Hurricane Harvey caused what the National Weather Service described as “catastrophic flooding” in Houston and across southeast Texas.
“This event is unprecedented and all impacts are unknown and beyond anything experienced,” the National Weather Service said.
Some downtown areas of Houston were knee-deep in water, and some highways were shut down as a result of flooding from as much as 10 feet of water. In fact, some parts of Houston and just west of the city possibly received a Texas record of 50 inches of rain. Since making initial landfall as a Category 4 hurricane in southeastern Texas, Harvey dumped an estimated total of 20 trillion gallons of rain on the Houston area.
This was truly catastrophic to homes, vehicles and people. And, as the flooding recedes, you might be wondering what this excess and longer-standing water is also doing to your commercial landscape trees and plants.
Here is some insight into what standing water and flooding does to plants and what we can do to help.
Soils And Flooding
Unfortunately, there is nothing you can do to change the weather.
While many landscape plants and trees can survive short periods of flooding, extended periods of standing water can often be detrimental.
Why? Flooding results in poor soil aeration because the supply of oxygen to flooded soil is severely limited. And oxygen is one of the most important environmental factors that trigger growth inhibition and injury in flooded plants.
Flooding of soils also increases the pH of acidic soils and decreases the pH of alkaline soils.
Organic matter, which is beneficial to soils, also slows down its rate of decomposition when flooded. To add to that, high concentrations of ethanol and hydrogen sulfide are produced in waterlogged soils, which can be damaging to root systems.
Soil can also be washed away around the base of trees and plants in a flood, exposing roots. This can lead to plant stress.
Trees And Flooding
Tree survival and recovery after flooding depends on how much trees are covered by water. Some species can survive standing in several feet of water for months, but if their foliage is completely covered they can die in as quickly as one month. In fact, very few species can tolerate more than one month of complete submersion.
Obviously, adult trees will tolerate flooding better than their younger counterparts. And dormant plants are more tolerant to flooding than actively growing plants.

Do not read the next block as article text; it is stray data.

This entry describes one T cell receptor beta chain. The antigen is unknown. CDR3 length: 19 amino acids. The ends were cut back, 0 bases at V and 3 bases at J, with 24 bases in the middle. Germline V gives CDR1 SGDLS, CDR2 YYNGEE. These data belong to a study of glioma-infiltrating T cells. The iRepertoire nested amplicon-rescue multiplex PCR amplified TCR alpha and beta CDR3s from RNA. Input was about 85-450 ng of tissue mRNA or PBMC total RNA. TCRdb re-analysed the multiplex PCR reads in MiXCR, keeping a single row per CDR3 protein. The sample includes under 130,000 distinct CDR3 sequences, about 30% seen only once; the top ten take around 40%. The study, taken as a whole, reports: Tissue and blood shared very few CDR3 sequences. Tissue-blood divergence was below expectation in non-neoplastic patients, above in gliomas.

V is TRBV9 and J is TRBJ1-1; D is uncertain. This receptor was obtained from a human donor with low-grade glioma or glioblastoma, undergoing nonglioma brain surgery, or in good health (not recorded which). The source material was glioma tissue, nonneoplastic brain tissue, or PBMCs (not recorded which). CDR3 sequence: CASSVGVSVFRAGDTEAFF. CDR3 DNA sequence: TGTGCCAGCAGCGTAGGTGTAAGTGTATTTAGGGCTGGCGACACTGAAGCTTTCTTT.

The good news if you’ve been hiring a professional to tend to your trees and shrubs: Established, healthy and well-cared-for woody plants will be more tolerant to flooding than very old trees, stressed trees or young trees.
What To Look For
Within one to two weeks you should be able to tell if plants will survive. Impacted plants will start to show damage. However, woody plants may take longer to reveal issues.
Symptoms of plants under excessive water stress include yellowing or browning of leaves, leaf curling and pointing downward, leaf wilting, reduced new leaf size, early fall color, defoliation, branch dieback and, in extreme cases, gradual plant decline and death over the next couple of years.
Some plants can recover from flooding injury in as little as a year, while others don’t recover at all. But trees that suffer from flooding can end up more susceptible to secondary issues afterward, including growth of fungi and wood boring insect infestations.
What Can Be Done
First, you have to let the water recede. Then we can assess the damage.
Your landscape professional will remove flood debris from the area and move soil that has shifted, especially if this soil is on top of a lawn area; it only takes 1 inch of soil to kill a lawn. It takes approximately 3 inches or more of silt and soil to be detrimental to trees.
Survivability depends greatly on the species on the site. Your landscape professional can give you some insight into your specific species and site issues and help you assess damage and create a plan for recovery.
A flood event will also reveal areas on your site that drain too slowly. A landscape professional can help you create a plan to improve your site’s drainage.
Proper plant health care is an obvious important step in limiting plant decline. This includes removing dead or diseased branches, aerating the soil around tree roots and properly mulching trees. You’ll notice landscape professionals will increase this type of activity on your site after a flood event.
Did Hurricane Harvey Impact Your Commercial Site? We Can Help!
How long plants can survive after roots are submerged in a flood depends on multiple factors—from the time of year the flood occurs to the duration of the flood event to species sensitivity to the type of soil the plants are growing in.
Yellowstone Landscape can assess the damage, clean up the site and help you implement a plan to ensure minimal damage or interruption to your site aesthetics. Contact us to learn more.